Yellowstone is undeniably beautiful, but I began to notice an aura akin to that of an amusement park the farther in we drove. Though it was nowhere near as crowded as during the peak season, droves of tourists tooled down the roads. The majority of these people never left their car. If they did, it was only to walk briefly along the roadside, snapping pictures.
Barely forty-five minutes into our adventure of a lifetime, we came around a corner and slammed on the breaks. It wasn’t a bear. It wasn’t a moose. It was a traffic jam. Nearly twenty cars were parked on the side of the road and more were joining them. Photographers with lenses longer than their leg rushed up and down the road hoping for a glimpse of…something.
“Maybe it’s a bear,” I squealed. We parked and rushed to join the crowd. I stood on my toes. I hopped up and down. I climbed onto Rory’s shoulders and yet I saw nothing. “Where is it? What is it?”
It was a moose… or had been a moose. He’d been gone nearly ten minutes after growing weary of his fan club.
This became a frequent sight. Rarely did we ever see an animal, but rather the back of a crowd. Though we were pressed for time, hoping to reach Jackson by dinnertime, we ventured along a trail for a brief ways just to escape sounds of automobiles and camera shutters.
What kind of wilderness experience is this? I couldn’t help but think that Yellowstone is more of a spectacle, an attraction, than an immersion into the natural world. Well maintained roads lead to the most prominent of sights: Old Faithful, the Petrified Forest, Mammoth Hot Springs. A typical Yellowstone experience is as programmed as a trip to the zoo.
But that is what Yellowstone was created for. In 1871 Ferdinand V. Hayden became the land’s biggest advocate. Overcome with awe in the face of the spectacular formations and geological activity, he sought to set aside the park as a sort of “pleasure ground for the benefit and enjoyment of the people.” Since then, over 60 million people have visited the hotel, shops, museums and natural attractions. I have to wonder, is the experience of the young man petting a buffalo on the manicured lawn by the Mammoth Hot Springs the same as that of Mr. Hayden’s?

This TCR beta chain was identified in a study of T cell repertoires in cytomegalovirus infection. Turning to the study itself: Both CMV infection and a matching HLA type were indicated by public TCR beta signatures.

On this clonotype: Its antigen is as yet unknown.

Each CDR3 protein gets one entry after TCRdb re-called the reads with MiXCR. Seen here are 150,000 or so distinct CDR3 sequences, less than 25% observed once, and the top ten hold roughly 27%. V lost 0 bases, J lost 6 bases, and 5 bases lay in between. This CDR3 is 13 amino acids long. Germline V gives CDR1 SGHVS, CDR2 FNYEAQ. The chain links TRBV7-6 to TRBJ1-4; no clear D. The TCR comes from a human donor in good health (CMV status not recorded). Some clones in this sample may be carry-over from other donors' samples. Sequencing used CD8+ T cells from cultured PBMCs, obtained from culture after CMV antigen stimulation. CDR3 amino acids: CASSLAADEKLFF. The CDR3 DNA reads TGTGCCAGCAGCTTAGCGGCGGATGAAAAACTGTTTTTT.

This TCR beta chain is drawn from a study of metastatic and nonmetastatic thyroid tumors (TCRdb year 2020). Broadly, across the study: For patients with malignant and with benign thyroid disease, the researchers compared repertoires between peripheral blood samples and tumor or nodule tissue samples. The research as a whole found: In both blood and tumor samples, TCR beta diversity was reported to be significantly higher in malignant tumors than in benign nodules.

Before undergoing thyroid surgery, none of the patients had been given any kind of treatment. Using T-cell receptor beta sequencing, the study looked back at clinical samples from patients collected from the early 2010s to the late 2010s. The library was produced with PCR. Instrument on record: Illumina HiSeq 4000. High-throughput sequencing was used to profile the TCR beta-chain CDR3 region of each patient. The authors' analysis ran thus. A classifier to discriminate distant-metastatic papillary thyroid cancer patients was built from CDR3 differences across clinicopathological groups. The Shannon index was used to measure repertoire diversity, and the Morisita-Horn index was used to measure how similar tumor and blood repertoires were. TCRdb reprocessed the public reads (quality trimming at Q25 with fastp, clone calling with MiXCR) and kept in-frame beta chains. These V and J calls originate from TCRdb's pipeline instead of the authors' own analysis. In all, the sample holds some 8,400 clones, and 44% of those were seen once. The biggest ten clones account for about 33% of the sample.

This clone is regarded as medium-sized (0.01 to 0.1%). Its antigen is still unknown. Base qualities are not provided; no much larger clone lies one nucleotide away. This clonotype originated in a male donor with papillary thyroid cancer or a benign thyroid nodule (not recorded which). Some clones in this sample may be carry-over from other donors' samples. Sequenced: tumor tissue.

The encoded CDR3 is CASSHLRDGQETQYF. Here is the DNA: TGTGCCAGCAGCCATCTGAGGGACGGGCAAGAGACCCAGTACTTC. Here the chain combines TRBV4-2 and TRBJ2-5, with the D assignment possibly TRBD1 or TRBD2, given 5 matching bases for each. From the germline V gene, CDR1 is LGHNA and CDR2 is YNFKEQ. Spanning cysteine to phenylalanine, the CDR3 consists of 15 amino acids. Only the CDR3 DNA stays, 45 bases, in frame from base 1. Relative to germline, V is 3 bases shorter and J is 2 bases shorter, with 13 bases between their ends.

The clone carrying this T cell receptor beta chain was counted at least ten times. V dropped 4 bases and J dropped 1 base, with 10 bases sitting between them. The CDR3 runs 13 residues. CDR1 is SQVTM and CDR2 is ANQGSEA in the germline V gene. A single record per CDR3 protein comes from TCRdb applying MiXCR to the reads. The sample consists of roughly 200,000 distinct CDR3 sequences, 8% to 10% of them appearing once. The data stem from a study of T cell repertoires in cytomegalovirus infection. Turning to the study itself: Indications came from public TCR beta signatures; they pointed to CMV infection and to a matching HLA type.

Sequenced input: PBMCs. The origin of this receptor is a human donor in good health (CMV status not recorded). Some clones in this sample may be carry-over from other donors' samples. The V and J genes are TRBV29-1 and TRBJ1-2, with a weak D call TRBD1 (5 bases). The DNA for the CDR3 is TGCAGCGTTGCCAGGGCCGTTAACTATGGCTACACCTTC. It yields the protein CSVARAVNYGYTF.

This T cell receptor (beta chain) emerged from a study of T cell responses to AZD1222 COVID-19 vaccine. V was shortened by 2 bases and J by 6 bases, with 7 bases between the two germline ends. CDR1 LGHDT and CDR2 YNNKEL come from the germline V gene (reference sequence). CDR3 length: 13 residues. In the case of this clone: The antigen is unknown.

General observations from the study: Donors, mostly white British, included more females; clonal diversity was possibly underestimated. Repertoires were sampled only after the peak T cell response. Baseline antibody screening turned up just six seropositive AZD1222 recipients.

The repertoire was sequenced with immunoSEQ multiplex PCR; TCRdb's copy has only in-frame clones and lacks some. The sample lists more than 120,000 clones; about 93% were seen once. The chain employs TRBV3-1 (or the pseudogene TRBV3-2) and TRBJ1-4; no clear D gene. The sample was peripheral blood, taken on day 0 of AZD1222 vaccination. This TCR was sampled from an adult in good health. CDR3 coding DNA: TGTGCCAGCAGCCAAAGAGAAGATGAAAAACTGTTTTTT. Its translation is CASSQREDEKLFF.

I don’t mean to be too overly critical here. The majority of land in the park is undeveloped and seldom trafficked. In the 1990’s wolves were reintroduced after a century of massive killing sprees and now nearly all original plant and animal species exist within the park. When combined with the Grand Teton National Park and the Shoshone National Forest, Yellowstone represents one of the last open tracts of land where bison, wolves, and bears can roam freely.
It was now nearly 8:00 pm, getting dark, and a light snow was beginning to fall. I had long since given up hope of seeing a bear. Once we passed Yellowstone Lake and veered south toward the exit on Highway 191, nearly all the traffic disappeared. As we exited through the South Gate late that night, I left with mixed impressions. I have yet to decide whether or not I should be disgusted with the lack of humility displayed by the people greedily rampaging along the roads or feel a sense of awe at the endless expanse of wilderness we had just passed through.
One thing can be said for certain. For all its infrastructure and planning, the land, the animals and the geothermal energy do not operate on human terms. Either that, or someone forgot to queue the bears.
*A park ranger later told us there is at least one grizzly in the Buffalo Bill State Park. Two people were killed in the area last year by bears. So there.
Margaret and Rory have been driving cross country with a 1960s atlas and a Chutes n’ Ladders spinner. See where they’ve been!